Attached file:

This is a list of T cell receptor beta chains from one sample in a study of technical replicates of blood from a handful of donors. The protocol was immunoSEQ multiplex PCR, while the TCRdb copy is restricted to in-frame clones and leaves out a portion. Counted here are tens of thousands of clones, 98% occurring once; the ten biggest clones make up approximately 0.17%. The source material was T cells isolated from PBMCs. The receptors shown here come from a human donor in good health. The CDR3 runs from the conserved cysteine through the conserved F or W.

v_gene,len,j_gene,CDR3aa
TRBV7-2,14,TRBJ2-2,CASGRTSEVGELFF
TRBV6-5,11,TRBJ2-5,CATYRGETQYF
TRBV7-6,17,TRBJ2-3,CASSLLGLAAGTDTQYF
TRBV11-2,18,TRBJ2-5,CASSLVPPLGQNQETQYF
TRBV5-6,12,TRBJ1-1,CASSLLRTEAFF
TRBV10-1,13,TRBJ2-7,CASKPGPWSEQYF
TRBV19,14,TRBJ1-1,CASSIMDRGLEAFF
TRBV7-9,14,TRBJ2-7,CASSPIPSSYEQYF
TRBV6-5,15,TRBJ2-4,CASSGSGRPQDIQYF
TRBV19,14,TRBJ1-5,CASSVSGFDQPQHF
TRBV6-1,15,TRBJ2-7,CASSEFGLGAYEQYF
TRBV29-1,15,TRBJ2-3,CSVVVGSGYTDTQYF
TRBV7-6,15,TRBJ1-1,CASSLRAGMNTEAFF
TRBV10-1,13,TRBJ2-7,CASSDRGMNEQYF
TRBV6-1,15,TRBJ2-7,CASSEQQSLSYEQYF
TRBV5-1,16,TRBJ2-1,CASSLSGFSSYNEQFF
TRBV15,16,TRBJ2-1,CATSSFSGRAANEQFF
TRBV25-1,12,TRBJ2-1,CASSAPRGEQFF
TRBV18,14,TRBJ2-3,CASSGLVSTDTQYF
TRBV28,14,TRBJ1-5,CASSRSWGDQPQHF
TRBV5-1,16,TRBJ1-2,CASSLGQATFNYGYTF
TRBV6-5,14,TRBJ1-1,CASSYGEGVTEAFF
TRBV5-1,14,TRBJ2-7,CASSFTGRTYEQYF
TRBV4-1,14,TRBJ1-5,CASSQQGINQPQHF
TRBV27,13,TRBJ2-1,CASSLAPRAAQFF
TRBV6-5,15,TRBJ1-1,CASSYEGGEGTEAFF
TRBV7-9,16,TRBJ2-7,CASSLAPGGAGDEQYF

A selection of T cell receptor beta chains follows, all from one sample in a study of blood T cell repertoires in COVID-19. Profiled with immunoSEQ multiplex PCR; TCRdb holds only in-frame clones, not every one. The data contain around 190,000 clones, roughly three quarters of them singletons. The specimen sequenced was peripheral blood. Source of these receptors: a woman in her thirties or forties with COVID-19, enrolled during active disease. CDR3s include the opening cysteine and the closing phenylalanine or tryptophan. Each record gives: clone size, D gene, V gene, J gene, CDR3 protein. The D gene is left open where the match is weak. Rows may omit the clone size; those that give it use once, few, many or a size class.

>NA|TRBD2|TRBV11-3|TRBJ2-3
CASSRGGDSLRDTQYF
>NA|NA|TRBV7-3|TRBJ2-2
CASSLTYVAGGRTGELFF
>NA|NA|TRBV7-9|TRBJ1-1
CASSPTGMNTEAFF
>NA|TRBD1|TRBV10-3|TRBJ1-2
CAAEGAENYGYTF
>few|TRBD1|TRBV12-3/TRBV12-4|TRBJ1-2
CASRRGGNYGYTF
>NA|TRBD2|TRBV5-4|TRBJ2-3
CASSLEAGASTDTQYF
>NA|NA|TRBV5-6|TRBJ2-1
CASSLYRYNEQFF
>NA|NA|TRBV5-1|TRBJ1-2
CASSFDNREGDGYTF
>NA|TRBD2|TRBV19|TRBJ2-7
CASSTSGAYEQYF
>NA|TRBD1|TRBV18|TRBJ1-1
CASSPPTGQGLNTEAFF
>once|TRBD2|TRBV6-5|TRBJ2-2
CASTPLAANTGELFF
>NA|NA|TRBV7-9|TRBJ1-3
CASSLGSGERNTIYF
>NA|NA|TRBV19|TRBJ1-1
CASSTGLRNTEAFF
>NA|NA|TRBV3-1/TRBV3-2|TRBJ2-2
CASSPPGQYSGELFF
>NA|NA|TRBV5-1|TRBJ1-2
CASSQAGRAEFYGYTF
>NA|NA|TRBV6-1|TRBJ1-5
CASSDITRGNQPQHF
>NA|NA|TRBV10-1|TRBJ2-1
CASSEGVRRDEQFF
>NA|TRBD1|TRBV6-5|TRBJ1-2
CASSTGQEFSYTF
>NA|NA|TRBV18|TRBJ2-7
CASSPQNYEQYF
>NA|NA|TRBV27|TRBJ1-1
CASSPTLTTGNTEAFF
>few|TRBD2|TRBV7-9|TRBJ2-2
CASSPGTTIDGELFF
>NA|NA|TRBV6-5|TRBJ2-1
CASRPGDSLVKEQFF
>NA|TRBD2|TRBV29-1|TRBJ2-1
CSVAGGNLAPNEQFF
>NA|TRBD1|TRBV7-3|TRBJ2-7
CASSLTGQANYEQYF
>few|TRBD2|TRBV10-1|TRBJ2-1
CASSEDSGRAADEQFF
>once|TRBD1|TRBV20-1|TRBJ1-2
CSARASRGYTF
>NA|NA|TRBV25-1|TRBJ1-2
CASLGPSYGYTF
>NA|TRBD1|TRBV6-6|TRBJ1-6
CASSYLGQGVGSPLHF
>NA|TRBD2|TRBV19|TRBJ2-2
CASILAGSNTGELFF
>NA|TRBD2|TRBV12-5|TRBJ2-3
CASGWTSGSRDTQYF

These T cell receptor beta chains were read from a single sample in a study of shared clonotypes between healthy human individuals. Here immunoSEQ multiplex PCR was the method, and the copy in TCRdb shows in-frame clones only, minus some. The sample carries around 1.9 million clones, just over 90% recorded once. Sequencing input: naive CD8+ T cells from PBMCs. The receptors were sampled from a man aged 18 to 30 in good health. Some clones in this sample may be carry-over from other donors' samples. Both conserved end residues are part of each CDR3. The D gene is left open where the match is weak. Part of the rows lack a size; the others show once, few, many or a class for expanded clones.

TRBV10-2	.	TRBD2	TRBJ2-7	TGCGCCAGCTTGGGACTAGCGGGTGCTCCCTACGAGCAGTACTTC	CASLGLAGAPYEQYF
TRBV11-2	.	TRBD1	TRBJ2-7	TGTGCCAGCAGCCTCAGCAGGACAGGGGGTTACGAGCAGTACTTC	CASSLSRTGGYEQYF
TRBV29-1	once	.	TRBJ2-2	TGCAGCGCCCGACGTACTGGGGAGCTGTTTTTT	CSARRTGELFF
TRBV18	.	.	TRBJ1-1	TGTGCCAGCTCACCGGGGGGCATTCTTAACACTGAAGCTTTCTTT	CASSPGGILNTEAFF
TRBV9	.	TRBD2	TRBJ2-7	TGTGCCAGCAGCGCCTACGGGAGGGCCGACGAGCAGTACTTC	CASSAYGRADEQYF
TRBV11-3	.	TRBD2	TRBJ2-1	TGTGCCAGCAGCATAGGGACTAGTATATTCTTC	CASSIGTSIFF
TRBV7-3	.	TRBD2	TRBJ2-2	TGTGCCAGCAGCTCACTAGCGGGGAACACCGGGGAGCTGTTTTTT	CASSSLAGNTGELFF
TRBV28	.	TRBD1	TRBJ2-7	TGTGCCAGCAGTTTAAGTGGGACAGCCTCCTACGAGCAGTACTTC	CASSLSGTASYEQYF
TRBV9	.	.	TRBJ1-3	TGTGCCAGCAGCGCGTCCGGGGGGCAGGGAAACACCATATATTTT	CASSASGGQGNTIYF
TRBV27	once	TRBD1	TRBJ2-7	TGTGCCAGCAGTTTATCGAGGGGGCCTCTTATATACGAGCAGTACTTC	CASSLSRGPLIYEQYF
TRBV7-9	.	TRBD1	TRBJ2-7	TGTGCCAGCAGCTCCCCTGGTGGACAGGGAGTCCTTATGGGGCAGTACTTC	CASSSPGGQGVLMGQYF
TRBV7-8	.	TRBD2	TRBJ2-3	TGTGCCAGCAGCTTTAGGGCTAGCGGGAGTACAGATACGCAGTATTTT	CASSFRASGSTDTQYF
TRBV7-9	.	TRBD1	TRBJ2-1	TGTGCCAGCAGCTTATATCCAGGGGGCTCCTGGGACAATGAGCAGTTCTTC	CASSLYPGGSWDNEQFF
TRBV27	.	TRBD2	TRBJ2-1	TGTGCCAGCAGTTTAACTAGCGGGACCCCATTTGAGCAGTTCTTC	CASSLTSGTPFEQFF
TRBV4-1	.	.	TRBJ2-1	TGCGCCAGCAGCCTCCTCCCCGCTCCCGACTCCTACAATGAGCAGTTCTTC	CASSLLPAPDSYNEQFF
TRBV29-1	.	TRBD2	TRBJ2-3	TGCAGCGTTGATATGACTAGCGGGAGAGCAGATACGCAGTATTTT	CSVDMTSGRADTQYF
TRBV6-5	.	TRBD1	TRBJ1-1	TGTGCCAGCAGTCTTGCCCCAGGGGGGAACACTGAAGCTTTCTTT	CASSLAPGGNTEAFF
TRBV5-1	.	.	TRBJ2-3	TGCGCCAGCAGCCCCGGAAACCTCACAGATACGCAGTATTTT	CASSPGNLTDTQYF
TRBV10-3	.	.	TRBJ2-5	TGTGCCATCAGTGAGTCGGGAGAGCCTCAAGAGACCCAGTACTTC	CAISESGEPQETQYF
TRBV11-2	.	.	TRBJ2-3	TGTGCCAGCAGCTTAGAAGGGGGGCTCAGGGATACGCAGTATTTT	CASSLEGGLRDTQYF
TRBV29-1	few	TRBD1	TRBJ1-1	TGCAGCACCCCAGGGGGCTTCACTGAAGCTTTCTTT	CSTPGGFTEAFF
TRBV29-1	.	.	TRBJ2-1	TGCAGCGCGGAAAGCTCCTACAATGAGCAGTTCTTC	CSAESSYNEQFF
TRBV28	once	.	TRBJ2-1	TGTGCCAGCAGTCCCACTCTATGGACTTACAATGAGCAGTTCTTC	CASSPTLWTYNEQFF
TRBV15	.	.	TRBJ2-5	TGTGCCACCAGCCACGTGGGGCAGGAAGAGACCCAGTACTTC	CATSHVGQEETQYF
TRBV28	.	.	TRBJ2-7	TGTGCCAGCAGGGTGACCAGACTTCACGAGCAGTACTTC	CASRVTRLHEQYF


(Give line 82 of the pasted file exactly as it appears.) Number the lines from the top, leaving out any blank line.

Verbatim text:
CSARASRGYTF